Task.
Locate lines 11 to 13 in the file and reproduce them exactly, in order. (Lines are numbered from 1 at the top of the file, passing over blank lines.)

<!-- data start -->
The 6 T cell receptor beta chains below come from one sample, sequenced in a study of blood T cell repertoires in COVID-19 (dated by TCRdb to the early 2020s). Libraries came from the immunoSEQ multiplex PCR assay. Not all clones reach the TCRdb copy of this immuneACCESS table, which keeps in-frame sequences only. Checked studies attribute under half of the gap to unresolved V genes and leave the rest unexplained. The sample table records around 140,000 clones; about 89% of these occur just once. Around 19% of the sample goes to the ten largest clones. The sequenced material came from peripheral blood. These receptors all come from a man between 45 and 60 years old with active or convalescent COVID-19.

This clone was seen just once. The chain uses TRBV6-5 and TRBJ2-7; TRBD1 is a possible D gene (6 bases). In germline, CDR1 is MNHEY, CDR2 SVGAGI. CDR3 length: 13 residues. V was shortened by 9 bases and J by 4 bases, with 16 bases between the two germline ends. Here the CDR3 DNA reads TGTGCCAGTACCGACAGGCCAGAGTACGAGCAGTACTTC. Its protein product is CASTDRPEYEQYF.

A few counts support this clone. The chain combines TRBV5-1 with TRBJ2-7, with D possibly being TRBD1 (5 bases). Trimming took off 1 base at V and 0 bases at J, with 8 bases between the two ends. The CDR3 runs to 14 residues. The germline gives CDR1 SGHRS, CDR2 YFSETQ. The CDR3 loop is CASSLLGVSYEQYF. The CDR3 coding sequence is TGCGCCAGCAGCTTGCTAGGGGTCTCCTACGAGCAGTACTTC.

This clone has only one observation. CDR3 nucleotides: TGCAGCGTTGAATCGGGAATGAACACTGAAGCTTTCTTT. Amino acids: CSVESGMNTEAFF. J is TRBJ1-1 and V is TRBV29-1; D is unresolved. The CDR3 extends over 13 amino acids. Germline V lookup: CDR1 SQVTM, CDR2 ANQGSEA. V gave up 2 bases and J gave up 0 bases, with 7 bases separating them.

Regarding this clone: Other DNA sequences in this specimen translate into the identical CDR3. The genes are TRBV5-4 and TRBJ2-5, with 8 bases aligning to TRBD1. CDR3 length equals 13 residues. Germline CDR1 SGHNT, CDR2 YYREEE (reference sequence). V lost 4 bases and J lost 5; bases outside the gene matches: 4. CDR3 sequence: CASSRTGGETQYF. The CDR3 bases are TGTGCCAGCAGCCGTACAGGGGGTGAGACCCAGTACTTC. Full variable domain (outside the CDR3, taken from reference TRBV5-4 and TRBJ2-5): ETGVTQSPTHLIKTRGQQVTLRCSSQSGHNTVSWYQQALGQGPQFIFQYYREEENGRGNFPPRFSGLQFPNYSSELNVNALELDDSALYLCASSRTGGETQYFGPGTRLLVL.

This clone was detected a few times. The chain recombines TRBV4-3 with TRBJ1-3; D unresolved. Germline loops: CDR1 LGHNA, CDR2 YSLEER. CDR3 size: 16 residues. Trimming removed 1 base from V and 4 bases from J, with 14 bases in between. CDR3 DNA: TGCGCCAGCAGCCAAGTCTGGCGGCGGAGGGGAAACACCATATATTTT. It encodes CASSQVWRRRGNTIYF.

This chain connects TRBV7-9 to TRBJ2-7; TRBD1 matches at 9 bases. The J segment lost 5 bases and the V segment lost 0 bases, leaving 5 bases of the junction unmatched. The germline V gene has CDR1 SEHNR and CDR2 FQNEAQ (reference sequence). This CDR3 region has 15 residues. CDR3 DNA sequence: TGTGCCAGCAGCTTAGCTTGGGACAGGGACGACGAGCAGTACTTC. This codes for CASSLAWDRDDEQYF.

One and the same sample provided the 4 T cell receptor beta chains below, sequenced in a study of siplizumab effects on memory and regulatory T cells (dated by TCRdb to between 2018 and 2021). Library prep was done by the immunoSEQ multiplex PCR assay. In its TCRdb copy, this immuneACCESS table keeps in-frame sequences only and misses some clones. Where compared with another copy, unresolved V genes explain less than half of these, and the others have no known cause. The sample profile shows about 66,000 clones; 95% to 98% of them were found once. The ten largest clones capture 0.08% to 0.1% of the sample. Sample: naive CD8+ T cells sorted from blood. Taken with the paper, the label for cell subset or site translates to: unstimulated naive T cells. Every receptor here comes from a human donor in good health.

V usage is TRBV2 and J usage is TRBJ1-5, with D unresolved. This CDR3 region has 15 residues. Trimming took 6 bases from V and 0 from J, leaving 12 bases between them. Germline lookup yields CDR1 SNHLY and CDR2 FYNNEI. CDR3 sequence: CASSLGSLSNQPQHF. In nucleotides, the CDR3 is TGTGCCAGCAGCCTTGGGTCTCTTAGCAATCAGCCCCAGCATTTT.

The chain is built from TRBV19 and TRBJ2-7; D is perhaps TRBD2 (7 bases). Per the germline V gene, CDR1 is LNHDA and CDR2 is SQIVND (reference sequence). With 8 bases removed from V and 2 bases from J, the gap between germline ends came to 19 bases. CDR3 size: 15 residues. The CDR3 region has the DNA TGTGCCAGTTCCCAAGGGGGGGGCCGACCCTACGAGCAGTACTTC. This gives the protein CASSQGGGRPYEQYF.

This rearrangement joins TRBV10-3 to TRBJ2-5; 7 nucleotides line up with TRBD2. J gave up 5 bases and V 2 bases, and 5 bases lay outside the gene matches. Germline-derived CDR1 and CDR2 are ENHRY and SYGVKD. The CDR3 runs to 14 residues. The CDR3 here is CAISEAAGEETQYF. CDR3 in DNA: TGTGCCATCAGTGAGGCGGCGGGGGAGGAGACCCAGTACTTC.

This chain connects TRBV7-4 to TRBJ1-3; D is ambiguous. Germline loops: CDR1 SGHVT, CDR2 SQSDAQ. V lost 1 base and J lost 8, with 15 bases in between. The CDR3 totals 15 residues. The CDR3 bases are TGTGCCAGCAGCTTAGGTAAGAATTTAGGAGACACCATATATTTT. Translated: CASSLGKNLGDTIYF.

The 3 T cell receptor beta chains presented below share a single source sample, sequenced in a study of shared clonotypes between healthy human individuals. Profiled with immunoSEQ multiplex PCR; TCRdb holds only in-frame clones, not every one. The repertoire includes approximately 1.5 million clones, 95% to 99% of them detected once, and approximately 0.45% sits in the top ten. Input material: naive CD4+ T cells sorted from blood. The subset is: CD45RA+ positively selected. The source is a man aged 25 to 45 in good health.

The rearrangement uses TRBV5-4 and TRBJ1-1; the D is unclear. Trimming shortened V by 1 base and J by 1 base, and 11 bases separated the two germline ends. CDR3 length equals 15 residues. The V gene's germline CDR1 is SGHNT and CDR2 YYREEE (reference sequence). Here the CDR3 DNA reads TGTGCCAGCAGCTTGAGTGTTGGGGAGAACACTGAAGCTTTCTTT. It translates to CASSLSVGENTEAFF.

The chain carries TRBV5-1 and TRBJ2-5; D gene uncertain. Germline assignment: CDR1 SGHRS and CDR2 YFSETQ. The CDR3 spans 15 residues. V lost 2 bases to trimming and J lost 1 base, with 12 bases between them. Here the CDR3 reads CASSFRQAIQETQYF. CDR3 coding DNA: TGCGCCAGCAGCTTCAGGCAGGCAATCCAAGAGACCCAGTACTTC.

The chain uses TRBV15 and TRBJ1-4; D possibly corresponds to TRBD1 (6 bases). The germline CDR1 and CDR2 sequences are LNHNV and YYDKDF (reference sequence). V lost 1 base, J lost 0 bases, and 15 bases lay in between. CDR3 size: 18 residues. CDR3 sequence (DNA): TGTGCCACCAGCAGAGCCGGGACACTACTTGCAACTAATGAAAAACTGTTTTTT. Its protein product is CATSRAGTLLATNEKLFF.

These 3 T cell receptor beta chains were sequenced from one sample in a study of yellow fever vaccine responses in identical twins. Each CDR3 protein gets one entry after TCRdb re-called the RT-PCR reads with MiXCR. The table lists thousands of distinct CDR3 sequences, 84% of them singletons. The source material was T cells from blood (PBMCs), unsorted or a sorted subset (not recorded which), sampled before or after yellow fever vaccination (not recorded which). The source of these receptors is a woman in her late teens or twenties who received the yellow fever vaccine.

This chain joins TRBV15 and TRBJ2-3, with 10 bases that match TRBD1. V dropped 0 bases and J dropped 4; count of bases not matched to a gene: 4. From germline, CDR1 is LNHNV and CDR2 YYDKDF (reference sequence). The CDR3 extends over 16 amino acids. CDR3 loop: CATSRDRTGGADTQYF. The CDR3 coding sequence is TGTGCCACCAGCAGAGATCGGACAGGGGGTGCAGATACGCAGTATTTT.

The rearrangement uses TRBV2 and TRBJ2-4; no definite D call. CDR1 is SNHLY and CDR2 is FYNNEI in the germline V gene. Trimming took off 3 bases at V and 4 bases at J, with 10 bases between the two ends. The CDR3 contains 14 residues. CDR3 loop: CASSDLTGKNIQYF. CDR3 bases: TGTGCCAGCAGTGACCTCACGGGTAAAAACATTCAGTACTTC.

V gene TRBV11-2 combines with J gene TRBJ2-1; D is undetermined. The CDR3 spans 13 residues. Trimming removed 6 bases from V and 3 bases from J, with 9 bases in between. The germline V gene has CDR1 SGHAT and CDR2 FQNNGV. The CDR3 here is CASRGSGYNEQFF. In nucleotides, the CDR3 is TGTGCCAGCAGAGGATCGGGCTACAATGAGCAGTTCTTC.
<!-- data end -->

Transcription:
This rearrangement joins TRBV10-3 to TRBJ2-5; 7 nucleotides line up with TRBD2. J gave up 5 bases and V 2 bases, and 5 bases lay outside the gene matches. Germline-derived CDR1 and CDR2 are ENHRY and SYGVKD. The CDR3 runs to 14 residues. The CDR3 here is CAISEAAGEETQYF. CDR3 in DNA: TGTGCCATCAGTGAGGCGGCGGGGGAGGAGACCCAGTACTTC.

This chain connects TRBV7-4 to TRBJ1-3; D is ambiguous. Germline loops: CDR1 SGHVT, CDR2 SQSDAQ. V lost 1 base and J lost 8, with 15 bases in between. The CDR3 totals 15 residues. The CDR3 bases are TGTGCCAGCAGCTTAGGTAAGAATTTAGGAGACACCATATATTTT. Translated: CASSLGKNLGDTIYF.

The 3 T cell receptor beta chains presented below share a single source sample, sequenced in a study of shared clonotypes between healthy human individuals. Profiled with immunoSEQ multiplex PCR; TCRdb holds only in-frame clones, not every one. The repertoire includes approximately 1.5 million clones, 95% to 99% of them detected once, and approximately 0.45% sits in the top ten. Input material: naive CD4+ T cells sorted from blood. The subset is: CD45RA+ positively selected. The source is a man aged 25 to 45 in good health.